Maria Cantwell was born and raised in Indianapolis and now lives in Edmonds, Wash. She was the first in her family to graduate from college, earning a bachelor's in public policy from Miami University.
Now Washington's junior senator, she originally moved to the Evergreen State to work on Democrat Alan Cranston's 1984 presidential campaign. She was elected to the state House in 1986, at age 28, and served six years, during which time she helped write the state's Growth Management Act.
She was elected to the U.S. House in 1992, but lost her seat in 1994 in the so-called Republican Revolution.
She became senior vice president of RealNetworks, a Seattle company that produces audio and video technology for the Internet. Cantwell took a leave of absence from the company to make a successful run in 2000 for the U.S. Senate.
Maria Cantwell, long considered one of Washington's most vulnerable Democrats, looks to have an easier path to re-election in 2012 as she seeks her third term in the U.S. Senate.
Cantwell was elected to the U.S. House in 1992, but lost in 1994 as part of a Republican wave that saw the party regain control of the House of Representatives for the first time in 40 years. She then went on to a successful career in Seattle's tech sector, working as a vice president at RealNetworks, before running for the Senate in 2000. She defeated incumbent Slade Gorton by just over 2,000 votes, a contest so close that it went to a mandatory recount. She spent more than $10 million of her own money to win the seat.
In 2006, she faced former insurance executive Mike McGavick in a race that national GOP strategists thought the party could win. Cantwell won easily.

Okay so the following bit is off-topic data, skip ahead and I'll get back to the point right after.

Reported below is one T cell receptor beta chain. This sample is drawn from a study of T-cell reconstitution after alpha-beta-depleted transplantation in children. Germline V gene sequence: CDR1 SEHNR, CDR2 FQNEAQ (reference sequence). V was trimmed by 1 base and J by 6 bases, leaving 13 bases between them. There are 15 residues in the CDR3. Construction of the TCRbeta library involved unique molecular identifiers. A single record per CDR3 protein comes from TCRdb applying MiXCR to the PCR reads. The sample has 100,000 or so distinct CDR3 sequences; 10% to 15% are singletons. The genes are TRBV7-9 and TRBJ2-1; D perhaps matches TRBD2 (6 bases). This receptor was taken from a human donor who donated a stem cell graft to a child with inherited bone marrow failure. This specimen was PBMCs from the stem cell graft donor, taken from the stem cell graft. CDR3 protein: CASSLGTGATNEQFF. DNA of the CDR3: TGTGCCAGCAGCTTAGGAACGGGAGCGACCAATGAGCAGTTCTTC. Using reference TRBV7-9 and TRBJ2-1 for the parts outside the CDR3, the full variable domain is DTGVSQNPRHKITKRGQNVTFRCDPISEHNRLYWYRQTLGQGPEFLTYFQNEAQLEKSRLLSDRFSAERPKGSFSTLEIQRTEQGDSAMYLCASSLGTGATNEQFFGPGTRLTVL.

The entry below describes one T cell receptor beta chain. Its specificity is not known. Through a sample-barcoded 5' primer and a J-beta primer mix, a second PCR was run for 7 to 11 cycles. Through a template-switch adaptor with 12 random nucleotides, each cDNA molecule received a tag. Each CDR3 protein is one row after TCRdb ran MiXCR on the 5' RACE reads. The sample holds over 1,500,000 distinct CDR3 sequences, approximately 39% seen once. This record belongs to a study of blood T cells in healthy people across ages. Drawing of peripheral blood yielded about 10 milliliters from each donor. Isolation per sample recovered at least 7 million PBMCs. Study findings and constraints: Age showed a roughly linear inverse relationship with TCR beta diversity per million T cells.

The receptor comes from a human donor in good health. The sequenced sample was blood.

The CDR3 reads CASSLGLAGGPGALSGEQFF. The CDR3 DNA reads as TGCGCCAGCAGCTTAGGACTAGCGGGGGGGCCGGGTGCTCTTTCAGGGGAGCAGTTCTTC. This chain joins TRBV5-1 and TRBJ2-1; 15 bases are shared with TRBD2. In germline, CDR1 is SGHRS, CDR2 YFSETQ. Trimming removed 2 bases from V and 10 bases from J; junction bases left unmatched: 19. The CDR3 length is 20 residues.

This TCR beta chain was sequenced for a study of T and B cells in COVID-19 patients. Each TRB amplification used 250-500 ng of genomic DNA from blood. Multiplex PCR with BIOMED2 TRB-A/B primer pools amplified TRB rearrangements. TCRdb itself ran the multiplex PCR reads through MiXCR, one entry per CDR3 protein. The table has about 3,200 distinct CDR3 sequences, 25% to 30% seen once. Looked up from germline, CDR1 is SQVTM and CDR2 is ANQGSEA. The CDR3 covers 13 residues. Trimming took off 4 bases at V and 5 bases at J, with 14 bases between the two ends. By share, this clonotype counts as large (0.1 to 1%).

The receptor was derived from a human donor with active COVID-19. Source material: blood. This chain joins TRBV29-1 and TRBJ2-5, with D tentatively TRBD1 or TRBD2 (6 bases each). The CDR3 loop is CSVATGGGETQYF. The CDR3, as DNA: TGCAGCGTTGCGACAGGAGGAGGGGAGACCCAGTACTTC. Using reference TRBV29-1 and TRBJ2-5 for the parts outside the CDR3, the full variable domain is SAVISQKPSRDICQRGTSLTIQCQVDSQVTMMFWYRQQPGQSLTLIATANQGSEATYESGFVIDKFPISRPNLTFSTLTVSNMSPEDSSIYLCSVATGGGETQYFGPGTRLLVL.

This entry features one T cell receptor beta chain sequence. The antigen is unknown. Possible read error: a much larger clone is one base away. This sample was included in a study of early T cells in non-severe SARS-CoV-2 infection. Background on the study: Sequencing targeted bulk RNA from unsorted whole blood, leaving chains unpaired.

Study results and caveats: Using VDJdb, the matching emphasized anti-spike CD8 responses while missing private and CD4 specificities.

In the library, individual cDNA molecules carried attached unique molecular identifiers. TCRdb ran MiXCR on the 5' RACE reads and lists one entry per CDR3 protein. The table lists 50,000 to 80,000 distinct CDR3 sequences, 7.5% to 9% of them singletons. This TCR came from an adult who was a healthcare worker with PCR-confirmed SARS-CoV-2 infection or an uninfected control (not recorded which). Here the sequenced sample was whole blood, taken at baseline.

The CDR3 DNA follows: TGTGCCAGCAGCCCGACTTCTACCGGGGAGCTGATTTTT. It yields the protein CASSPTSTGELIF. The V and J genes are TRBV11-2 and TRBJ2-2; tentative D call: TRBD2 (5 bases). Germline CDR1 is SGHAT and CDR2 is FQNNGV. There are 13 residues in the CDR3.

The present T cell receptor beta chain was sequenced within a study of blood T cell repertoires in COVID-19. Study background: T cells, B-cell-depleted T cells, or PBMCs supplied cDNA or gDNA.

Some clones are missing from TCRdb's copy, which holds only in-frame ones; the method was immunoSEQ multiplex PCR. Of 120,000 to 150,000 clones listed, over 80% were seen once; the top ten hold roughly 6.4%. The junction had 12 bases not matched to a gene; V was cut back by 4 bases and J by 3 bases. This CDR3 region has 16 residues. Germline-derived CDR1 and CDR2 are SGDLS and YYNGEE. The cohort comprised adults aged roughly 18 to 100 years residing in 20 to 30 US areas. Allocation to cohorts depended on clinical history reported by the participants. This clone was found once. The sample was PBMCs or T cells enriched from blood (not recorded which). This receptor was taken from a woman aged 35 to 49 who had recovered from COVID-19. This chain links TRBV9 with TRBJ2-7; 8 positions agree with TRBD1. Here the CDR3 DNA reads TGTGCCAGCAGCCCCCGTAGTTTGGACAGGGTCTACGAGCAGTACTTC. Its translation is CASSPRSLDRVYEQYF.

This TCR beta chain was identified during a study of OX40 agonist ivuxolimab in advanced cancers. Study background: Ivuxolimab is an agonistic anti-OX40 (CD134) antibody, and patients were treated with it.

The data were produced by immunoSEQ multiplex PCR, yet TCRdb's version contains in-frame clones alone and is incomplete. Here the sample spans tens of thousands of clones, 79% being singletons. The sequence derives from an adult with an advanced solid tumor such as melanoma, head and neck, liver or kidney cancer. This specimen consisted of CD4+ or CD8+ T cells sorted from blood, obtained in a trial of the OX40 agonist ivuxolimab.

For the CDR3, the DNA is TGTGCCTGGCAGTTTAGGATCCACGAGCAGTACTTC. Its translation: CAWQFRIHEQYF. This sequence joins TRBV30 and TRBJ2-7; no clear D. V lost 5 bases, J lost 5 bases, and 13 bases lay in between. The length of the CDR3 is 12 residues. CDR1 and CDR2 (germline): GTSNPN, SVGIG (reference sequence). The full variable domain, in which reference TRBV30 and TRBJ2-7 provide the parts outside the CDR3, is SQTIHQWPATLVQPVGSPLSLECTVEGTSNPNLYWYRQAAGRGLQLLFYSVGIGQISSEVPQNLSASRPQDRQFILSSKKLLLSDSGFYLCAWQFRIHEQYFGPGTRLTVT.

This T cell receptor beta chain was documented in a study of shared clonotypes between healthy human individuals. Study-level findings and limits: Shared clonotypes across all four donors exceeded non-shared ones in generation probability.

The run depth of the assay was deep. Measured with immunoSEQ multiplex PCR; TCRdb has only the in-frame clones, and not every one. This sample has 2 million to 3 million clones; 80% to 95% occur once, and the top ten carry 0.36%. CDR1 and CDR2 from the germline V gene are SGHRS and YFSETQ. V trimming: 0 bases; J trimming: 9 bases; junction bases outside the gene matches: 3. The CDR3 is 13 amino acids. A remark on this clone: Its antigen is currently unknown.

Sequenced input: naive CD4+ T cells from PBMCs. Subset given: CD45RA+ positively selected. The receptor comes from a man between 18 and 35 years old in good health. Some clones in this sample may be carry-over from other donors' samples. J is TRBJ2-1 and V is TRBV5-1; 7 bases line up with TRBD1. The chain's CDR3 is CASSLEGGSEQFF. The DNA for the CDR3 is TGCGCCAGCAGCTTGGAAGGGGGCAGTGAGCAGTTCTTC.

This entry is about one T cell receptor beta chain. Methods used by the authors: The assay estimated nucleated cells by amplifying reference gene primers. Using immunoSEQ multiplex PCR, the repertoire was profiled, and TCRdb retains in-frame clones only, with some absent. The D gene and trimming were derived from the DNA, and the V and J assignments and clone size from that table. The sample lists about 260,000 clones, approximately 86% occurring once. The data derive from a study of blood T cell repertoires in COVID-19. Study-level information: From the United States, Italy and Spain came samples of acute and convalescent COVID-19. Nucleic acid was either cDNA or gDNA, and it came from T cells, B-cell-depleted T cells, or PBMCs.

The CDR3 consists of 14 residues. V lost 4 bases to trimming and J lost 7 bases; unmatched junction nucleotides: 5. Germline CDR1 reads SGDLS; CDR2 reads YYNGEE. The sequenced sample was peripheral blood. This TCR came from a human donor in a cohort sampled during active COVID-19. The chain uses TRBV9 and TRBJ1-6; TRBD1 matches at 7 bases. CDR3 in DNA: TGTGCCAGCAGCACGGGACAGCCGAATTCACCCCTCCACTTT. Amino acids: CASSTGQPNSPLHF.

In 2012, no major challenger stepped forward, and Cantwell is running against Michael Baumgartner, a Republican state senator.
During her time in the Senate, Cantwell has made clean energy a top priority. In 2009 she was named chairwoman of the Senate Energy and Natural Resources subcommittee on energy. She has vowed to jump-start the nation's transition to cleaner energy, reduce oil imports and promote greater use of domestically produced biofuels.
Cantwell was one of two Democrats in 2010 opposing a version of a bill overhauling financial industry regulations. She ultimately backed the legislation after the bill's enforcement powers over derivatives trading were strengthened. She has kept up her scrutiny of the financial industry recently, and has become one of her party's most outspoken critics of Wall Street.
She has also aggressively pushed for Congress to make the state sales tax deduction for federal taxes permanent.
She supported the 2010 health care reform bill, writing several key provisions, including a new Medicare reimbursement formula that rewards doctors for quality care.
Cantwell co-sponsored a 2003 law to give consumers new protections against identity theft and helped push through a 2004 measure allowing residents of Washington and other states without an income tax to deduct their sales tax from federal tax returns.
Cantwell split with her fellow Washington Democrat, Sen. Patty Murray, by voting in favor of the Iraq war in 2002. She has worked with Murray and other members of the delegation to support Boeing in its ongoing battles with Northrop Grumman and its European partner on a controversial deal to supply the U.S. Air Force with refueling tankers.
In 2006, the state's active peace community criticized Cantwell for having supported the Iraq war. She quieted that by criticizing President George W. Bush's administration for its handling of the war.
Committee Assignments: Commerce, Science, and Transportation; Finance; Energy and Natural Resources; Small Business and Entrepreneurship; Indian Affairs
American Conservative Union Rating: 10
Americans for Democratic Action Rating: 95
Maria Cantwell is not up for re-election in 2014.
(Last updated by The Associated Press on August 7, 2014.)